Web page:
We furthermore showed that genetic variants on chromosome 12 that reduces the risk of becoming severely ill by about 20% also come from Neandertals (ref. 4). These variants are distributed more homogeneously in populations outside Africa and are known to affect defense mechanisms against RNA viruses.

In other projects, we are improving methods to detect the SARS-CoV-2 virus in large numbers of individuals (ref. 6).

Figure 3: Neandertal genetic variants affect the severity of COVID-19 in both negative and positive ways.

4. Publications

4.1 Journals

  1. Zeberg, H., Kelso, J., & Pääbo, S. The Neandertal progesterone receptor. Molecular Biology and Evolution 37(9), doi.org/10.1093/molbev/msaa119, (2020).
  2. Zeberg, H., Dannemann, M., Sahlholm, K., Tsuo, K., Maricic, T., Wiebe, V., Hevers, W., Robinson, H. P., Kelso, J., & Pääbo, S. A Neandertal sodium channel increases pain sensitivity in present-day humans. Current Biology 30(17), 3465-3469, doi.org/10.1016/j.cub.2020.06.045 (2020).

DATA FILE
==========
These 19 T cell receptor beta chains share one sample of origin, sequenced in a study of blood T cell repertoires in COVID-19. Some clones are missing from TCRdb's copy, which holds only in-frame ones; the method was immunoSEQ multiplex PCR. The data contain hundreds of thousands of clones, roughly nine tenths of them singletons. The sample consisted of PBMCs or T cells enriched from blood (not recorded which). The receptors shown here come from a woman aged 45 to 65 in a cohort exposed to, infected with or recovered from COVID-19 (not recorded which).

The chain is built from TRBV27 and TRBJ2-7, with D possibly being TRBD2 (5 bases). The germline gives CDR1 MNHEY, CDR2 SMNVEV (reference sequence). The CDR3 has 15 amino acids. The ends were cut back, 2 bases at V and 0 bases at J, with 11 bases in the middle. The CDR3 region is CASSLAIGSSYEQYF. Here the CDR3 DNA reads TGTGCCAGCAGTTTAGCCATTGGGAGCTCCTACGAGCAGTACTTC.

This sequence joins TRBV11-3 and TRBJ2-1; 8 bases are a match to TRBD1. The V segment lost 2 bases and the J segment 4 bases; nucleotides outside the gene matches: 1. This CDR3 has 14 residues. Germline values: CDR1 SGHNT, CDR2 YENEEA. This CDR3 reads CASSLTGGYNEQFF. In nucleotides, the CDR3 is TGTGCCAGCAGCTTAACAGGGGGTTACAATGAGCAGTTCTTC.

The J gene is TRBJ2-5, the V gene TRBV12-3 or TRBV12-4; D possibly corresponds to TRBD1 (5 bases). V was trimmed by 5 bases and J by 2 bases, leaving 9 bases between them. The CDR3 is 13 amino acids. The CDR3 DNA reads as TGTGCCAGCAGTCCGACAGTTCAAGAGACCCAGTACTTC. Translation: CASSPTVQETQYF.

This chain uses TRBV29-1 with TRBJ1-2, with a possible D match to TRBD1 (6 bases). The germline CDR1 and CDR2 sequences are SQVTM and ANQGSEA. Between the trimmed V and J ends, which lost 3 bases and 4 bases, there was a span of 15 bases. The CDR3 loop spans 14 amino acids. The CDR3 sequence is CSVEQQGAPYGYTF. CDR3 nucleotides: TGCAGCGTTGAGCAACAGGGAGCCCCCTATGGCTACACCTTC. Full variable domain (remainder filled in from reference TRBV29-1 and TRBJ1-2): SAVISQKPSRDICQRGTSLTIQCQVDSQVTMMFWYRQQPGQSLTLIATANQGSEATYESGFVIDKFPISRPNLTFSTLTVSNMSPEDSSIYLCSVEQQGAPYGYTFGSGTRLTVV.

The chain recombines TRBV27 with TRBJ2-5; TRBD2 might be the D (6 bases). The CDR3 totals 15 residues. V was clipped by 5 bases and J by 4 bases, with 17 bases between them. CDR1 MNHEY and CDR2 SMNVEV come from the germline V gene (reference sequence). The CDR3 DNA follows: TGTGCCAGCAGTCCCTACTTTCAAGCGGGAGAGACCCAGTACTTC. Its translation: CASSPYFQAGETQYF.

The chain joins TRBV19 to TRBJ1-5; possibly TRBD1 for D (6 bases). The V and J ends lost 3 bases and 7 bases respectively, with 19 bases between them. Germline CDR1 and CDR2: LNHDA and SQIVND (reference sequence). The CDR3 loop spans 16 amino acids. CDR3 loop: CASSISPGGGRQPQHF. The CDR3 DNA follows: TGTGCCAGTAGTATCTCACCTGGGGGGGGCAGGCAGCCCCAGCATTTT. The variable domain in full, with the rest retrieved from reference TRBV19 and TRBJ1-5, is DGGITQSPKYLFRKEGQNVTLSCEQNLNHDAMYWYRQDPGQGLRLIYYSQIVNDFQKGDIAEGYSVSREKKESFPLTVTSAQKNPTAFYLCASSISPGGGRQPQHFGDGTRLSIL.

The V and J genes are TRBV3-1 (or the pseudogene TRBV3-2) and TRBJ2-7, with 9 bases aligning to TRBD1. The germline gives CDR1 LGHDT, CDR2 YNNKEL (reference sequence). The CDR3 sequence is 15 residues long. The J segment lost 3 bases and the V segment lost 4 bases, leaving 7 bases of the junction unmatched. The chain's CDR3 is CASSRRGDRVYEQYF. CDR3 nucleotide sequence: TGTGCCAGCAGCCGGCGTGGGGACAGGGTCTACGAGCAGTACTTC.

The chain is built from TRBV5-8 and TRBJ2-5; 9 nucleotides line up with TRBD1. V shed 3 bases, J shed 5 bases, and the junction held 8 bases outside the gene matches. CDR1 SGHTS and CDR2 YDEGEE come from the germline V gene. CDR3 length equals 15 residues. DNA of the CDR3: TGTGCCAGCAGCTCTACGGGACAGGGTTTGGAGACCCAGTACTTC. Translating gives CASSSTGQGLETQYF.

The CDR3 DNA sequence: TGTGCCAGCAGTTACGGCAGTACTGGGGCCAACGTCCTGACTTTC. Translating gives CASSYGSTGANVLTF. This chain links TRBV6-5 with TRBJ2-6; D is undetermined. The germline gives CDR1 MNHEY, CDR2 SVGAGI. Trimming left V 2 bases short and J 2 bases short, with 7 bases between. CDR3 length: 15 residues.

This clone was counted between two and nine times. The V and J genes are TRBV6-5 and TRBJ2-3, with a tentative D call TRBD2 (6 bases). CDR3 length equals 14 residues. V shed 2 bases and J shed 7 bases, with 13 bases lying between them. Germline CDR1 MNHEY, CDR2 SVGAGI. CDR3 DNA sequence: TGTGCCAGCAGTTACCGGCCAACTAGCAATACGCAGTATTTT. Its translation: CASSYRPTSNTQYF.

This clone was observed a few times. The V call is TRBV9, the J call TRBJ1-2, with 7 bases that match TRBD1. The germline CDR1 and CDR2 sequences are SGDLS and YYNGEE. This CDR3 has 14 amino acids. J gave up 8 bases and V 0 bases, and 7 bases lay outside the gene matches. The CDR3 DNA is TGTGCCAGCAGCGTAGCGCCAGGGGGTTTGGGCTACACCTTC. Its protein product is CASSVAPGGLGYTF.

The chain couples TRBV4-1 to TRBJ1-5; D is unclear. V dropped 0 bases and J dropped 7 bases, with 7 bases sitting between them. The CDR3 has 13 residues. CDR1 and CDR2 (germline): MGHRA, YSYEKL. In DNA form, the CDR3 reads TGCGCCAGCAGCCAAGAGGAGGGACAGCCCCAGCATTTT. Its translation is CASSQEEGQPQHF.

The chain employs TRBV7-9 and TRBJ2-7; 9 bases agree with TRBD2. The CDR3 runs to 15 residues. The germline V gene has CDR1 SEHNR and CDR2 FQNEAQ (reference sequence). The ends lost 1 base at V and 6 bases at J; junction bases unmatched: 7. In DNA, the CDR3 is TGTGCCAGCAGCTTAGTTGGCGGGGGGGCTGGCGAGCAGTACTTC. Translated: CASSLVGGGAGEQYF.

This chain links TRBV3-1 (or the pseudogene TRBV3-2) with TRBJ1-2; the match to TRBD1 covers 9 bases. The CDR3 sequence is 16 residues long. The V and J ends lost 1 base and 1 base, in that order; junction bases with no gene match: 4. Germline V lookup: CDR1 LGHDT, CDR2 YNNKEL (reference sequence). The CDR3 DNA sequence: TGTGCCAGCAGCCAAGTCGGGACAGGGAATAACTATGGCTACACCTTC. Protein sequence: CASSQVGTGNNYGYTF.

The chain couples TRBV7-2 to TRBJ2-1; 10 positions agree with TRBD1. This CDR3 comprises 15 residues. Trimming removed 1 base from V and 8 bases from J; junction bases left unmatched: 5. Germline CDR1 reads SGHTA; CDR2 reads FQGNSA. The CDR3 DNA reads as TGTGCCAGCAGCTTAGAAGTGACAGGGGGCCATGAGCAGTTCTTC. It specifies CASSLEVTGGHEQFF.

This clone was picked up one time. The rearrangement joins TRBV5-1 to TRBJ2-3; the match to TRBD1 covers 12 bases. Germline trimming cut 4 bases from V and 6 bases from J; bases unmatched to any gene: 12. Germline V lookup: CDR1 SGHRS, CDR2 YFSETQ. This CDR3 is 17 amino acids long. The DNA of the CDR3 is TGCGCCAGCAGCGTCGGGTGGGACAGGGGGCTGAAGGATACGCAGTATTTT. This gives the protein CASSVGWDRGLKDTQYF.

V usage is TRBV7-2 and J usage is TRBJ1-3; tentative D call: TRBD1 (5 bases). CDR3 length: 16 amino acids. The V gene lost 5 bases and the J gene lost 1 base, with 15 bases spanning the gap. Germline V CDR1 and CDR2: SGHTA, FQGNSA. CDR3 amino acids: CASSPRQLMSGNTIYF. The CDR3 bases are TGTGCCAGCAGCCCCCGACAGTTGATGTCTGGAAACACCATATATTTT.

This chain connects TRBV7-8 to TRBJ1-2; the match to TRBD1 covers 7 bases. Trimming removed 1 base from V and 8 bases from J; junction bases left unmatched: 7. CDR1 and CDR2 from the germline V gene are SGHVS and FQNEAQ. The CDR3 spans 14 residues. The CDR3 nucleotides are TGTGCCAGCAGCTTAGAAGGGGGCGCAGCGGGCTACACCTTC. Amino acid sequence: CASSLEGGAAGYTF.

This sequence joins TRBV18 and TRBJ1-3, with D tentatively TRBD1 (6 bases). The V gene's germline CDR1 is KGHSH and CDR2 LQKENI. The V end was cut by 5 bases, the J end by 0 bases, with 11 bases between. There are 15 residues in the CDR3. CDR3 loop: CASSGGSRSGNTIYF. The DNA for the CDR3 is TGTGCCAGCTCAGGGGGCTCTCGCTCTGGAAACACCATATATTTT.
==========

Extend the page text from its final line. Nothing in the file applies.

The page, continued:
3. Zeberg, H., & Pääbo, S. The major genetic risk factor for severe COVID-19 is inherited from Neanderthals. Nature 587, 610-612, doi.org/10.1038/s41586-020-2818-3 (2020).
  4. Zeberg, H., & Pääbo, S. A genomic region associated with protection against severe COVID-19 is inherited from Neandertals. Proceedings of the National Academy of Sciences, doi.org/10.1073/pnas.2026309118 (2021).
  5. Stepanova,V., Moczulska, K.E., Vacano, G., Kurochkin, I., Ju, X., Riesenberg, S., Macak, D., Maricic, D., Dombrowski, L., Schörnig, M., Anastassiadis, K., Baker, O., Naumann, R., Khrameeva, E., Vanushkina, A., Stekolshchikova, E., Egorova, A., Tkachev, A., Mazzarino, R., Duval, N., Zubkov, D., Giavalisco, P., Wilkinson II, T.G., Patterson, D., Khaitovich, P. & Pääbo, S. Reduced purine biosynthesis in humans after their divergence from Neandertals. eLIFE doi: 10.7554/eLife.58741 (2021). 
  6. Bokelmann, L., Nickel, O., Maricic, T., Pääbo, S., Meyer, M., Borte, S., & Riesenberg, S. Point-of-care bulk testing for SARS-CoV-2 by combining hybridization capture with improved colorimetric LAMP. Nature Communications 12(1): 1467. doi.org/10.1038/s41467-021-21627-0 (2021).

4.2 Books and other one-time publications

Nothing to report

4.3 Oral and Poster Presentations

Nothing to report

5. Intellectual Property Rights and Other Specific Achievements

Nothing to report

6. Meetings and Events

Nothing to report

7. Other

Nothing to report.